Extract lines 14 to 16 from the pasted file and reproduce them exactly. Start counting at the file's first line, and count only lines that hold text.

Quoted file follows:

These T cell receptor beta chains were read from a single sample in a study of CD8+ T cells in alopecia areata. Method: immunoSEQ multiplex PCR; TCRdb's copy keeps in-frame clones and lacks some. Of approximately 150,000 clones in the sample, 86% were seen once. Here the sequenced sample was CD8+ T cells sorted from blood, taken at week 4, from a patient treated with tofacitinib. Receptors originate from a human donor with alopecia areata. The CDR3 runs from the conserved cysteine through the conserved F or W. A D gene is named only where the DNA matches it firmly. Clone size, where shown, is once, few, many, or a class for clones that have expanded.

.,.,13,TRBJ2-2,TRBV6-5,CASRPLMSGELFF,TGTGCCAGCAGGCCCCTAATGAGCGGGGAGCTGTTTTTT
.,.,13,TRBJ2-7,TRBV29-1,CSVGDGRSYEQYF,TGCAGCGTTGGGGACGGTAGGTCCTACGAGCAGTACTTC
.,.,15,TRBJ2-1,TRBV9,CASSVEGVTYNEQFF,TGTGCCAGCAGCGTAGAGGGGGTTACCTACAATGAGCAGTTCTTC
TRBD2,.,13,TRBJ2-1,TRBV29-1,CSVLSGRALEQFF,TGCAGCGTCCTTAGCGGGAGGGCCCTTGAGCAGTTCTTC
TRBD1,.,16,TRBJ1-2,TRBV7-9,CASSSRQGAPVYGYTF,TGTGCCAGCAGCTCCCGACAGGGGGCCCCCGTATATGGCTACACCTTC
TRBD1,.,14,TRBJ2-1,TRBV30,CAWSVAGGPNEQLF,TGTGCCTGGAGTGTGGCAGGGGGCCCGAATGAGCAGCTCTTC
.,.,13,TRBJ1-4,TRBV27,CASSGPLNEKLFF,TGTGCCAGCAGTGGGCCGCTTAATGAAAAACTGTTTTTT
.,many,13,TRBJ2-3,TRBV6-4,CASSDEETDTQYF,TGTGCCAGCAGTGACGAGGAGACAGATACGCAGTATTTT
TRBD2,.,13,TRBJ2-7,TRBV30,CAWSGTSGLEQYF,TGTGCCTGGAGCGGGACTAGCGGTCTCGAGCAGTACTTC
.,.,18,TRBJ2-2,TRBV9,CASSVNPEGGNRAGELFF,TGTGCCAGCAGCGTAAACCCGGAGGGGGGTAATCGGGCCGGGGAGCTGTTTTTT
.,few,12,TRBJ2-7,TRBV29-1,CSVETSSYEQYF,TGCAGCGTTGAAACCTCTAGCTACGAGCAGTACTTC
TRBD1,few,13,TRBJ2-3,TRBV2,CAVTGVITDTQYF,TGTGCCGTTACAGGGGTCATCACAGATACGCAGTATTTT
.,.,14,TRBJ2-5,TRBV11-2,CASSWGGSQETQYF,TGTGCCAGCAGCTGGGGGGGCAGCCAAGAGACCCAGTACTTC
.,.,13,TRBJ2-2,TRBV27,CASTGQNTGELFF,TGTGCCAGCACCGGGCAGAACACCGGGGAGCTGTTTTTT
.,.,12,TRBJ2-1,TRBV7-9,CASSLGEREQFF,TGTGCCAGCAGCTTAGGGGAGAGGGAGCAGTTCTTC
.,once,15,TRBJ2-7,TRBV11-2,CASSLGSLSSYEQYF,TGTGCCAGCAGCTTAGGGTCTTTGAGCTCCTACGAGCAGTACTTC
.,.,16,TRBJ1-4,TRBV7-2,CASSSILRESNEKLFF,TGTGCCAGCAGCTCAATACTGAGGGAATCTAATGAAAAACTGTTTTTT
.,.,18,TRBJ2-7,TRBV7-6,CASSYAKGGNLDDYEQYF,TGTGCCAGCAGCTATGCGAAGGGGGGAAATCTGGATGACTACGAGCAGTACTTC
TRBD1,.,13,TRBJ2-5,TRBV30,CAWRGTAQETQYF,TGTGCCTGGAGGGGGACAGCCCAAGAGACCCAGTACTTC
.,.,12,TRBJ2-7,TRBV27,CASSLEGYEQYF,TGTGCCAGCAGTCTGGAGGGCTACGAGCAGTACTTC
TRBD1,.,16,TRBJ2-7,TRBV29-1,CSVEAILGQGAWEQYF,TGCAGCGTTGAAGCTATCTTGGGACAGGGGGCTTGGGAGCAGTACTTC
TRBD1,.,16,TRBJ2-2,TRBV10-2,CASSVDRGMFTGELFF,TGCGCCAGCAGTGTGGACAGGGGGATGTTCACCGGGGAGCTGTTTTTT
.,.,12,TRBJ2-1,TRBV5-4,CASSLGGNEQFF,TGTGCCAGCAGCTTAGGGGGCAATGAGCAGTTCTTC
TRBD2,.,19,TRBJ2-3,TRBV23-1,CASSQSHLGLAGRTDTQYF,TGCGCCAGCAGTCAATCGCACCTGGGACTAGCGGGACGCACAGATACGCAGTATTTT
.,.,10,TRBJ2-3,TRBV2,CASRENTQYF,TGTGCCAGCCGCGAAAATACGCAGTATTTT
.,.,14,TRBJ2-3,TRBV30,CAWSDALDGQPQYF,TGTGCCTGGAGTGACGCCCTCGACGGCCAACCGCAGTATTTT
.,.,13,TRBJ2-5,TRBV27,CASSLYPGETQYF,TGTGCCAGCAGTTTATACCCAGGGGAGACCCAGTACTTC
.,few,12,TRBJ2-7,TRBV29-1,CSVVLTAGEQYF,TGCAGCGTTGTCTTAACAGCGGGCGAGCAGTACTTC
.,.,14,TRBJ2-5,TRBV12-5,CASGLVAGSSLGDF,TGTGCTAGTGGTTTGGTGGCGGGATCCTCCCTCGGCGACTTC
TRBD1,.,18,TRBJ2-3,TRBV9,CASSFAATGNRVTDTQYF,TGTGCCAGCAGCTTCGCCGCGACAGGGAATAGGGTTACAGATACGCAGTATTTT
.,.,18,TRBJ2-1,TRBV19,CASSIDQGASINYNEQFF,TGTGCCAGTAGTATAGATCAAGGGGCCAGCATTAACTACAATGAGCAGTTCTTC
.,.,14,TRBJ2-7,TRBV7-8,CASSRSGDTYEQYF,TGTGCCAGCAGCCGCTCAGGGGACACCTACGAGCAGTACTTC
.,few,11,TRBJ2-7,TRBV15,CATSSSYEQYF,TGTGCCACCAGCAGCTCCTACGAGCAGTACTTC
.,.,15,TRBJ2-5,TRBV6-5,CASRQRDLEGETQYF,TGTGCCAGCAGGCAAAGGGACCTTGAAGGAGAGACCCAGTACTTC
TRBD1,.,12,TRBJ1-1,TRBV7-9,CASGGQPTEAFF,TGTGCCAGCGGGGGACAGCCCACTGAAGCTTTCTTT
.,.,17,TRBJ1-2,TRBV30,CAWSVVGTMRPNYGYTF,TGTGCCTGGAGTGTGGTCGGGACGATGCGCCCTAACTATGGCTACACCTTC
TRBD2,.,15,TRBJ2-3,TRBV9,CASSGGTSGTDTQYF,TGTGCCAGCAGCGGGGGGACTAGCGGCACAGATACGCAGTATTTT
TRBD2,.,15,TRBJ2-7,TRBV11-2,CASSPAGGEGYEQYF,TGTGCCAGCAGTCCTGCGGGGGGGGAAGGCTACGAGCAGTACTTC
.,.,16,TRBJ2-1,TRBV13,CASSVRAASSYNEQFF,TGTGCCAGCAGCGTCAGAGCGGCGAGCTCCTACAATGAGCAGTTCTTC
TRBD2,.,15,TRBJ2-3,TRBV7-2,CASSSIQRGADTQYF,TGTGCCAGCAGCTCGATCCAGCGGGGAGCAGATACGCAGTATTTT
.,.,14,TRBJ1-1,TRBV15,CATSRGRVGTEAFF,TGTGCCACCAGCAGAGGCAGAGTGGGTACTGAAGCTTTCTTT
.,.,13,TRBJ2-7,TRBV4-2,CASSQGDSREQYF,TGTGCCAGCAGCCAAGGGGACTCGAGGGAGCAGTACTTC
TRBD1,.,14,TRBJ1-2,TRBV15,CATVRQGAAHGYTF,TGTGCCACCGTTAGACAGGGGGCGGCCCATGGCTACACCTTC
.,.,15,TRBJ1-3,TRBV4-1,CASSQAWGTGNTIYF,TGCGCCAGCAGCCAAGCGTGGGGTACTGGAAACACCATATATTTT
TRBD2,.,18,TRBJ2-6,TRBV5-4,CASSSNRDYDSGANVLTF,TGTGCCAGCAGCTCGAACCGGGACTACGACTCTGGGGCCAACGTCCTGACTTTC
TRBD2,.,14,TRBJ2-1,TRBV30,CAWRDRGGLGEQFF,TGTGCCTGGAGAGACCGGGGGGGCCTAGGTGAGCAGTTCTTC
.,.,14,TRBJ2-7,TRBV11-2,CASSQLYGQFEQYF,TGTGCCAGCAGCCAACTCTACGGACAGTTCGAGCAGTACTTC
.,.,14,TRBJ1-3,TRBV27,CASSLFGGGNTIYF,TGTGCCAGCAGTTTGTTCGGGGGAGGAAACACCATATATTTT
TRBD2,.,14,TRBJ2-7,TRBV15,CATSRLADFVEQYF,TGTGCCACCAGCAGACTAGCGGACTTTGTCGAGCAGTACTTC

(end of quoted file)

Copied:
.,.,14,TRBJ2-5,TRBV11-2,CASSWGGSQETQYF,TGTGCCAGCAGCTGGGGGGGCAGCCAAGAGACCCAGTACTTC
.,.,13,TRBJ2-2,TRBV27,CASTGQNTGELFF,TGTGCCAGCACCGGGCAGAACACCGGGGAGCTGTTTTTT
.,.,12,TRBJ2-1,TRBV7-9,CASSLGEREQFF,TGTGCCAGCAGCTTAGGGGAGAGGGAGCAGTTCTTC